Settlement in Historic Language Voting Case Reached
September 12 2015
(SitNews) - Alaska state officials and the Native American Rights Fund (NARF) jointly announced Thursday a settlement of a historic Voting Rights case relating to language assistance for voters with limited proficiency in English.
Under the terms of the agreement, the State will provide increased language assistance for Yup’ik-speaking voters in the Dillingham and the Kusilvak Census Area (formerly Wade Hampton Census Area) and for Gwich’in-speaking voters in the Yukon-Koyukok Census Area.
For the first time, the State will translate the entire Official Election Pamphlet, which provides information in advance of the election about candidates and ballot measures, not simply in English, Spanish, and Tagalog, but also in Gwich’in and up to six different dialects of Yup’ik.
The resolution of the case, originally filed in June 2013 on behalf of Alaska Native elders Mike Toyukak of Manokotak, Fred Augustine of Alakanuk, and the tribal governments of Arctic Village, Hooper Bay, Togiak, and Venetie, was hailed by the parties, Alaska state officials, and Alaska Native groups throughout the state.
“I’m so pleased that this case has finally been settled and we can move forwards,” said Lt. Governor Byron Mallott, who inherited the case originally filed against Lt. Governor Mead Treadwell during the previous administration. “This settlement will strengthen our election process so that voters can have the opportunity to understand fully all voting information before they vote.”
Pending final review and order by Federal Judge Sharon Gleason, the State has agreed to provide the following language assistance services:
- Pre-election dissemination of information in the Official Election Pamphlet to Alaska Native voters in their language and dialect;
- Translation of election information into Gwich’in and several Yup’ik dialects in addition to the translations already made in the Central Yup’ik dialect;
- Increased collaboration with tribal councils to meet the needs of Alaska Native voters who need to receive election information in their native languages and dialects;
- A full-time employee responsible for administrating and coordinating all of the Division’s language assistance activities;
- Providing sample ballots in Gwich’in and Yup’ik that voters can bring into the voting booth with them;
- Making Gwich’in and Yup’ik dialects available on touch-screen voting machines when it is technologically feasible;
- Increased pre-election outreach by bilingual election workers;
- Preparation of glossaries of election terms and phrases in Gwich’in and several Yup’ik dialects to guide bilingual poll workers providing language assistance;
- Mandatory bilingual poll worker training on how to provide language assistance to voters;
- Providing Gwich’in and Yup’ik-speaking voters with a toll-free number through which they can make inquiries in their native languages and dialects;
- Relying on Yup’ik and Gwich’in language experts to translate election materials, including information on ballot measures, candidates, absentee and special-needs voting and voter registration;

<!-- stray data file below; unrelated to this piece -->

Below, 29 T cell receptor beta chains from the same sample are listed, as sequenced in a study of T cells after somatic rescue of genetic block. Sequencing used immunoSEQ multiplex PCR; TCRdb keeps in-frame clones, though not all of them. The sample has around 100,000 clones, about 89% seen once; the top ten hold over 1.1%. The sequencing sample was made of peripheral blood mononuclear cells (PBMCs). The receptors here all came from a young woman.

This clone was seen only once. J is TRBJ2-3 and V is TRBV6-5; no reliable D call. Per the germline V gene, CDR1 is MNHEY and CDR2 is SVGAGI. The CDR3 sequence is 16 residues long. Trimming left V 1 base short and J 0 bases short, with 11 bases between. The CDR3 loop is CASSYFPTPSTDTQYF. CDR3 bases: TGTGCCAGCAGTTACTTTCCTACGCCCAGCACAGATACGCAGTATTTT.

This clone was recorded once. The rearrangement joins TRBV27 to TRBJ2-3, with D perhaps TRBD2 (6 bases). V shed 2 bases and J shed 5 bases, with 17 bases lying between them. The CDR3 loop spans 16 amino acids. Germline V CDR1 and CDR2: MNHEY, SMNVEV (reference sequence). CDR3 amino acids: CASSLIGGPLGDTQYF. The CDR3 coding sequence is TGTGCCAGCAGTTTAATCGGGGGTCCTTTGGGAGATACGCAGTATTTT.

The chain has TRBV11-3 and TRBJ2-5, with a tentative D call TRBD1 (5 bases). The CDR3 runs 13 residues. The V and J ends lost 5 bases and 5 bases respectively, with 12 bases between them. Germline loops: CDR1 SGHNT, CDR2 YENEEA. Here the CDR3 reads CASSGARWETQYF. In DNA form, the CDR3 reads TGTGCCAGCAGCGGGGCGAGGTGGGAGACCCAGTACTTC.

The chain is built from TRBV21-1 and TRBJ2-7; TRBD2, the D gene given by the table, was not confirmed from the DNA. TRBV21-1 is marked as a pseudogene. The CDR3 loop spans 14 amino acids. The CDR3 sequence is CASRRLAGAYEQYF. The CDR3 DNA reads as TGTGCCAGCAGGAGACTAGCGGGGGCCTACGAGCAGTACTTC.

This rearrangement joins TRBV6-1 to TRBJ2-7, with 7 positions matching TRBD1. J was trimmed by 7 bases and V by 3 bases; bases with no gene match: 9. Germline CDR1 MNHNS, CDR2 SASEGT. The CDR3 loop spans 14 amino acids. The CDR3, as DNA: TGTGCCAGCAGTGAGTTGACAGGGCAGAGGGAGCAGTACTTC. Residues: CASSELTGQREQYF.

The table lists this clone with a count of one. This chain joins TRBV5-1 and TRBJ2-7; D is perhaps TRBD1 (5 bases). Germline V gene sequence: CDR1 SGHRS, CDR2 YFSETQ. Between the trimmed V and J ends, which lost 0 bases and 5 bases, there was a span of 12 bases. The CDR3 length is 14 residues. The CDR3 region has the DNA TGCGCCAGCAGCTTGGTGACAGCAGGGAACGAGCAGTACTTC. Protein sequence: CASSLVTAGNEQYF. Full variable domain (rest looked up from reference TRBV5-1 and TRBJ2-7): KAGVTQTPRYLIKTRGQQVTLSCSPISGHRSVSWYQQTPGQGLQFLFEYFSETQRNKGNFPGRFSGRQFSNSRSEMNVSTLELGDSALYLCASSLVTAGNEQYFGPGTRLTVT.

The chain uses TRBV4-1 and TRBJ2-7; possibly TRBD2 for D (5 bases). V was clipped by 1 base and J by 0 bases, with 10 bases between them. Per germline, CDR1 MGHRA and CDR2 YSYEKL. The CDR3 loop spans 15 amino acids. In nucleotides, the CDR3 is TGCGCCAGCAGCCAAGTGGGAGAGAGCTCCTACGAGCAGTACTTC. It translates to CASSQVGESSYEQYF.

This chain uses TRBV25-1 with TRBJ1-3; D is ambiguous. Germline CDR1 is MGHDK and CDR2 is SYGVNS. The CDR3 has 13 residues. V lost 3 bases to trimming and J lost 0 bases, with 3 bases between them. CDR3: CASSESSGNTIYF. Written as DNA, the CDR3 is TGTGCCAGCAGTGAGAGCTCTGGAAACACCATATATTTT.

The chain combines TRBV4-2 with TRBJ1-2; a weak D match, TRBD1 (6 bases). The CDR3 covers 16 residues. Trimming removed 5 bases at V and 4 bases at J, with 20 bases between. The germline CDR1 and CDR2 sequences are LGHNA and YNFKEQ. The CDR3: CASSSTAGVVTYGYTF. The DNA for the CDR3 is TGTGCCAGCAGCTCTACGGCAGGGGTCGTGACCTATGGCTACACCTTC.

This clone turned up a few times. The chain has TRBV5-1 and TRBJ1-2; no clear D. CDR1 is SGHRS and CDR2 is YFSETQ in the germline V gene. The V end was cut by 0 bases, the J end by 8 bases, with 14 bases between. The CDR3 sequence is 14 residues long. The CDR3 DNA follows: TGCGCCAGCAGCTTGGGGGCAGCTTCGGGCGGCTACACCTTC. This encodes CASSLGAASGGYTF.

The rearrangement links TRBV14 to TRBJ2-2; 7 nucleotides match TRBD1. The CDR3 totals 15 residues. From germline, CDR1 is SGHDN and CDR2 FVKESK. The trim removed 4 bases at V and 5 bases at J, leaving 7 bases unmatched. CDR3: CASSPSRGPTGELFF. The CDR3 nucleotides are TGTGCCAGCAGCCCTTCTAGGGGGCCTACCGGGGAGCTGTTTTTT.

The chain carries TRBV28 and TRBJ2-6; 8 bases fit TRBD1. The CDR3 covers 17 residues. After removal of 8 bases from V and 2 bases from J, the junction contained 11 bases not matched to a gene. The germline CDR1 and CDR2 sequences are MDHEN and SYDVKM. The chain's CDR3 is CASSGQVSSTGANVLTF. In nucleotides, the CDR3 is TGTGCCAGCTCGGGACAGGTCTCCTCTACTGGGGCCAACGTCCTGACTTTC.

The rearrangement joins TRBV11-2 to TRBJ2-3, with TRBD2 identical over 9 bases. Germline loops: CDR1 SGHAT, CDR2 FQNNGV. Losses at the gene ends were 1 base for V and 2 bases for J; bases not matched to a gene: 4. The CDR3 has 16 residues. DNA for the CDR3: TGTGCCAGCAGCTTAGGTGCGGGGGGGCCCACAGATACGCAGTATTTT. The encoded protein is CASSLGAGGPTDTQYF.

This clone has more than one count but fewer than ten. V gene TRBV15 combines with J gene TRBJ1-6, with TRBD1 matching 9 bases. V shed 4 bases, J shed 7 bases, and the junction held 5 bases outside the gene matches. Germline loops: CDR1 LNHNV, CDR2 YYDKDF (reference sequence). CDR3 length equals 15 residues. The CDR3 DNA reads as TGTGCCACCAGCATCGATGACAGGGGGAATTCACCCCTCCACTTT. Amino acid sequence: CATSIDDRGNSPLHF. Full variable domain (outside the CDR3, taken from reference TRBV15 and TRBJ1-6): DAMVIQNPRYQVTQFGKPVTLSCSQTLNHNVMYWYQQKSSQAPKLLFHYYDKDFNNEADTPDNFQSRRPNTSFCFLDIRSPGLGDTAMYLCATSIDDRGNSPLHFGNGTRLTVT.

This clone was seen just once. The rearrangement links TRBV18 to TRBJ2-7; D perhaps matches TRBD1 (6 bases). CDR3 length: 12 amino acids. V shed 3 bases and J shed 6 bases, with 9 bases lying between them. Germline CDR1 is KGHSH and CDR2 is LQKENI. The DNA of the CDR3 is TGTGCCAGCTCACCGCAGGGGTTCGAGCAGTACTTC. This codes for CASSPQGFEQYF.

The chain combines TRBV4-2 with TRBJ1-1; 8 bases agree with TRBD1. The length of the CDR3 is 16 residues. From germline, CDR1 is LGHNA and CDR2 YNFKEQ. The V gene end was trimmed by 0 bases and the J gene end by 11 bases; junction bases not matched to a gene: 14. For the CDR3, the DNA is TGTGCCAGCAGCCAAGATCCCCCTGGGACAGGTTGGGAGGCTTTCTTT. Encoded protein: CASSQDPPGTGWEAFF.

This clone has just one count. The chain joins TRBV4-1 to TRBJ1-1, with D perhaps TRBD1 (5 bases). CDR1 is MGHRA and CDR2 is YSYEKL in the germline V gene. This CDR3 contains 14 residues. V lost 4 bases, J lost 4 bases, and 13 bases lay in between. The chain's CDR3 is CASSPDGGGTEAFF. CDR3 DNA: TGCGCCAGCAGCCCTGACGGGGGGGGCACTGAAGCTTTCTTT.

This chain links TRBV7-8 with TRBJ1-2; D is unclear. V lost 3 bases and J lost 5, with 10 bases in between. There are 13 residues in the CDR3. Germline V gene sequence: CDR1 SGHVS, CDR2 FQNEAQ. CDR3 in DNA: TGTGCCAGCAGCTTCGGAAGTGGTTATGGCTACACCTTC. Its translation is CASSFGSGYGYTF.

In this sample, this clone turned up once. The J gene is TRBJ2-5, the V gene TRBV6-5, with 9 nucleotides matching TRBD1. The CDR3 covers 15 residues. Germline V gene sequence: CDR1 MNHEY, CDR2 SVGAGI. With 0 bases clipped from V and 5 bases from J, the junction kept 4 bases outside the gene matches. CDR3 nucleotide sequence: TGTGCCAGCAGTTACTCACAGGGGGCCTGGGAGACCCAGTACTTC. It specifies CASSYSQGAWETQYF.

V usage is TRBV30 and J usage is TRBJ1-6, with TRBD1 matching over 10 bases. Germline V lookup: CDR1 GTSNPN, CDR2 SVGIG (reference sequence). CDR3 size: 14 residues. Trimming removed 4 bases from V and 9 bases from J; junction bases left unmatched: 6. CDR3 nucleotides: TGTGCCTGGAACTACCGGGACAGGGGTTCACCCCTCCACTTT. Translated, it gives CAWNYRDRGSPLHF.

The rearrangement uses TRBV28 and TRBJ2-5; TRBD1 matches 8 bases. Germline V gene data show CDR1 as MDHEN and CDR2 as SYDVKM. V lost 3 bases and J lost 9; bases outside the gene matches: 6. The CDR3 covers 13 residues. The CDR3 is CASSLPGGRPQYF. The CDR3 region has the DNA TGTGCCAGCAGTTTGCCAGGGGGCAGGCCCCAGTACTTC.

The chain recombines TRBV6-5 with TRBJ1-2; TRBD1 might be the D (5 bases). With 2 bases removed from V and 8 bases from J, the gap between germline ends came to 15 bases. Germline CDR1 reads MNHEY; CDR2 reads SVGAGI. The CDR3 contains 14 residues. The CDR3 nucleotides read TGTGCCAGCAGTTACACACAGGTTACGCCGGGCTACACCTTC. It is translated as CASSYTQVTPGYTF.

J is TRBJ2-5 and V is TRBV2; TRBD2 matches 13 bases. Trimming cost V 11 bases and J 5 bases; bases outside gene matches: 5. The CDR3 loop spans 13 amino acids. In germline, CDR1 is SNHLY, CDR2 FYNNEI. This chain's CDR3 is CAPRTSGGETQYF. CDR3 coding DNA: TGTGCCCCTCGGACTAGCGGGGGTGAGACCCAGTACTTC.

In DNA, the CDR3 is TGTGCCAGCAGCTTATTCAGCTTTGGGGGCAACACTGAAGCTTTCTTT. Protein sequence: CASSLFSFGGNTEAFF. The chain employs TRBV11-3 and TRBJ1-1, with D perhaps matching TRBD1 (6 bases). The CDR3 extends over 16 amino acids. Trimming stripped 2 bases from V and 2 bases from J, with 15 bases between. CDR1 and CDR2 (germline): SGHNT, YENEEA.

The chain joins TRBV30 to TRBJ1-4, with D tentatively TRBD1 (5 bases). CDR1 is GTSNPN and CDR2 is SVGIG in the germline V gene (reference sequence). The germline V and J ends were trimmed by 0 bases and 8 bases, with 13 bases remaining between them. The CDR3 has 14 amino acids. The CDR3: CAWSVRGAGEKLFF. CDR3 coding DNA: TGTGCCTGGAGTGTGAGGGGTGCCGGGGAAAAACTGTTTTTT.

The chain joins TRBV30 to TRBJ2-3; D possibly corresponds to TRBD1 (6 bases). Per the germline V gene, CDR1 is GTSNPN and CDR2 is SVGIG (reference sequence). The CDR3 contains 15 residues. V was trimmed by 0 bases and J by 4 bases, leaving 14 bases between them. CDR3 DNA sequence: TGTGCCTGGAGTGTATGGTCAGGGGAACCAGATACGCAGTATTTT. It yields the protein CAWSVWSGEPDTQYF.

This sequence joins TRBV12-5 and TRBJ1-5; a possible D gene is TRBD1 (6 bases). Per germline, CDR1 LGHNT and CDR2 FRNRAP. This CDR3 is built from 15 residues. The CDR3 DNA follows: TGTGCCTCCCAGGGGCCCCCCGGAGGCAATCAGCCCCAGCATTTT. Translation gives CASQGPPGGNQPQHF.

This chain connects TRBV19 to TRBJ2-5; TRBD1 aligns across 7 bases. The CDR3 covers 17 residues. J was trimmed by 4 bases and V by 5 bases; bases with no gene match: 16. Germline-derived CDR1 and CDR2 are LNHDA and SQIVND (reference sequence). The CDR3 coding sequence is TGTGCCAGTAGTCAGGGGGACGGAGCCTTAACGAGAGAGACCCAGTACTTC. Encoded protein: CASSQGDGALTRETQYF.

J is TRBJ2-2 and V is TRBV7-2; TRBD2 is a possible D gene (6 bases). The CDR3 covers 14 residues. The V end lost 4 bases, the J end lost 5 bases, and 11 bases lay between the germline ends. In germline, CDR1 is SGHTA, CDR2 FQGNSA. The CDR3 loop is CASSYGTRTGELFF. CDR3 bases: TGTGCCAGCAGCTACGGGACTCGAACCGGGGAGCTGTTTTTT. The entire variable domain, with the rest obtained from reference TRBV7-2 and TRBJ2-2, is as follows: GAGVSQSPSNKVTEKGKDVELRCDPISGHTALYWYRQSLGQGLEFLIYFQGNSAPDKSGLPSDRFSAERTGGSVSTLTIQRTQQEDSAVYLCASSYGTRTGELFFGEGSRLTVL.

- Pre-election publicity in Gwich’in and Yup’ik through radio ads, public service announcements and announcements over VHF radios in villages that do not receive local radio stations.
Lead Plaintiff Mike Toyukak of Manokotak said “We would like to thank the lawyers and the Lieutenant Governor for working so hard. This is a very big deal and we are very happy that those who could not understand before will now be able to understand the voting ballots. Thank you to everyone involved.”
Plaintiff Arctic Village representative in the case Allan Hayton said “Niizhit dai’ gwats’an dzaa Alaska nahkat gwizhit diiginjik k’yaa geeriinkhe’, ts’a’ juk gweendaa tth’aii nihk’it jyaa t’igwii’in. Diitsii, diitsuu naii gwizhii gwiintsii diinint?’eegiiyin’aii, ts’a’ diikhwan aii yeendaa gootr’iinin naii goots’an gwarahahtsyaa goo’aii. Diiginjik K’yaa it’ee ?yaa chil’ee ts’a’ gwiint?’oo rihee?’ee, aii eenjit jii deht?’yaa kat gaayii gwiri?tsaii shoo tr’inlii ts’a’ hai’ tr’indhan.” Translation: “We have spoken our language here in Alaska from ancient times, and we are still speaking it today. We have been given great knowledge by our grandfathers and grandmothers, and it is our duty to pass this on to future generations. We treasure our language and hold it in high respect, and so we are happy and grateful for this important victory.”
NARF counsel Natalie Landreth said “The plaintiffs and NARF are very grateful to the Division of Elections employees, the Assistant Attorneys General and the Lieutenant Governor for spending so much time to work out this settlement. The Lieutenant Governor in particular inherited a very difficult issue, but he was key to resolving it and opening the door for Alaska Native access to the polls in a way that we have not seen before.”
Attorneys for the State of Alaska are Attorney General Craig W. Richards, Assistant Attorneys General Elizabeth M. Bakalar, Margaret A. Paton-Walsh, and Aesha R. Pallesen. Attorneys for the Plaintiffs are Natalie Landreth of the Native American Rights Fund; Dr. James T. Tucker of Armstrong Teasdale, LLP; and Richard de Bodo of Morgan, Lewis & Bockius LLP.
Edited by Mary Kauffman, SitNews
Source of News:
Office of Gov. Bill Walker
Native American Rights Fund (NARF)
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